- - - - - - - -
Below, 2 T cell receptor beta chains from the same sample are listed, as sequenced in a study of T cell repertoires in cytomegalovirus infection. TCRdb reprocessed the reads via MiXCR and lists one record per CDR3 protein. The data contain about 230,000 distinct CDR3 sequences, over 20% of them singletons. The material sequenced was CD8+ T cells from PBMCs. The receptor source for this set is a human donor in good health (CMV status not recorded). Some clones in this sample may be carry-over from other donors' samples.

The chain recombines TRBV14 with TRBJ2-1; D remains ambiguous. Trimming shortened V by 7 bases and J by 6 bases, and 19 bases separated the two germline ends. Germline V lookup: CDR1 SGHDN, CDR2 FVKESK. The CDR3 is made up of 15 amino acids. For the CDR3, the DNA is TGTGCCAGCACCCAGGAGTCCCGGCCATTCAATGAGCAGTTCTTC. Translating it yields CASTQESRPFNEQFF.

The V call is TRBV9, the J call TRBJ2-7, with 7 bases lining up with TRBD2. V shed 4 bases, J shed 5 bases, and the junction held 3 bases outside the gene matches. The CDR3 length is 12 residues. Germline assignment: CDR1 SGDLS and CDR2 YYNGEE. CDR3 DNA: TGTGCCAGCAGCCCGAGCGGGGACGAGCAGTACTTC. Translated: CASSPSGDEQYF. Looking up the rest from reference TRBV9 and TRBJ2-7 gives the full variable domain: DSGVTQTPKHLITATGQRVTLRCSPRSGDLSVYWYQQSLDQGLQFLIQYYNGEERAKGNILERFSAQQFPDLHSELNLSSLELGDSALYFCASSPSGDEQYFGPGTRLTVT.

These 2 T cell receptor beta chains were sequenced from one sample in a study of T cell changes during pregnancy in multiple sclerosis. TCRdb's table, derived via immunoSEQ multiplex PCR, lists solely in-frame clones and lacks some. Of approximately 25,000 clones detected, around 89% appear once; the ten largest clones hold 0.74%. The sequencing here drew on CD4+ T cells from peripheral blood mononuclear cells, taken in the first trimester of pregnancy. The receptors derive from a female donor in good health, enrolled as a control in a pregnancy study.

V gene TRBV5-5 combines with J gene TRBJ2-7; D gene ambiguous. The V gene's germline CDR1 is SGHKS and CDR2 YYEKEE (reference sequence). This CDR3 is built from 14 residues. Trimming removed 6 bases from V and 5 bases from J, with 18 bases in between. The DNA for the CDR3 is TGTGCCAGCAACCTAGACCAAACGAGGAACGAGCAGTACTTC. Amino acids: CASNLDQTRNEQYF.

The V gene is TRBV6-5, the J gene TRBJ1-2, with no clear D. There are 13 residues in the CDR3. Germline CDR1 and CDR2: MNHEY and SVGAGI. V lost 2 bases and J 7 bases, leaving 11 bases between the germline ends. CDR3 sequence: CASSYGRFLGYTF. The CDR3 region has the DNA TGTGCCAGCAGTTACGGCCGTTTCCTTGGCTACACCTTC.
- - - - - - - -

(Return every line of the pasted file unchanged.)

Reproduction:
Below, 2 T cell receptor beta chains from the same sample are listed, as sequenced in a study of T cell repertoires in cytomegalovirus infection. TCRdb reprocessed the reads via MiXCR and lists one record per CDR3 protein. The data contain about 230,000 distinct CDR3 sequences, over 20% of them singletons. The material sequenced was CD8+ T cells from PBMCs. The receptor source for this set is a human donor in good health (CMV status not recorded). Some clones in this sample may be carry-over from other donors' samples.

The chain recombines TRBV14 with TRBJ2-1; D remains ambiguous. Trimming shortened V by 7 bases and J by 6 bases, and 19 bases separated the two germline ends. Germline V lookup: CDR1 SGHDN, CDR2 FVKESK. The CDR3 is made up of 15 amino acids. For the CDR3, the DNA is TGTGCCAGCACCCAGGAGTCCCGGCCATTCAATGAGCAGTTCTTC. Translating it yields CASTQESRPFNEQFF.

The V call is TRBV9, the J call TRBJ2-7, with 7 bases lining up with TRBD2. V shed 4 bases, J shed 5 bases, and the junction held 3 bases outside the gene matches. The CDR3 length is 12 residues. Germline assignment: CDR1 SGDLS and CDR2 YYNGEE. CDR3 DNA: TGTGCCAGCAGCCCGAGCGGGGACGAGCAGTACTTC. Translated: CASSPSGDEQYF. Looking up the rest from reference TRBV9 and TRBJ2-7 gives the full variable domain: DSGVTQTPKHLITATGQRVTLRCSPRSGDLSVYWYQQSLDQGLQFLIQYYNGEERAKGNILERFSAQQFPDLHSELNLSSLELGDSALYFCASSPSGDEQYFGPGTRLTVT.

These 2 T cell receptor beta chains were sequenced from one sample in a study of T cell changes during pregnancy in multiple sclerosis. TCRdb's table, derived via immunoSEQ multiplex PCR, lists solely in-frame clones and lacks some. Of approximately 25,000 clones detected, around 89% appear once; the ten largest clones hold 0.74%. The sequencing here drew on CD4+ T cells from peripheral blood mononuclear cells, taken in the first trimester of pregnancy. The receptors derive from a female donor in good health, enrolled as a control in a pregnancy study.

V gene TRBV5-5 combines with J gene TRBJ2-7; D gene ambiguous. The V gene's germline CDR1 is SGHKS and CDR2 YYEKEE (reference sequence). This CDR3 is built from 14 residues. Trimming removed 6 bases from V and 5 bases from J, with 18 bases in between. The DNA for the CDR3 is TGTGCCAGCAACCTAGACCAAACGAGGAACGAGCAGTACTTC. Amino acids: CASNLDQTRNEQYF.

The V gene is TRBV6-5, the J gene TRBJ1-2, with no clear D. There are 13 residues in the CDR3. Germline CDR1 and CDR2: MNHEY and SVGAGI. V lost 2 bases and J 7 bases, leaving 11 bases between the germline ends. CDR3 sequence: CASSYGRFLGYTF. The CDR3 region has the DNA TGTGCCAGCAGTTACGGCCGTTTCCTTGGCTACACCTTC.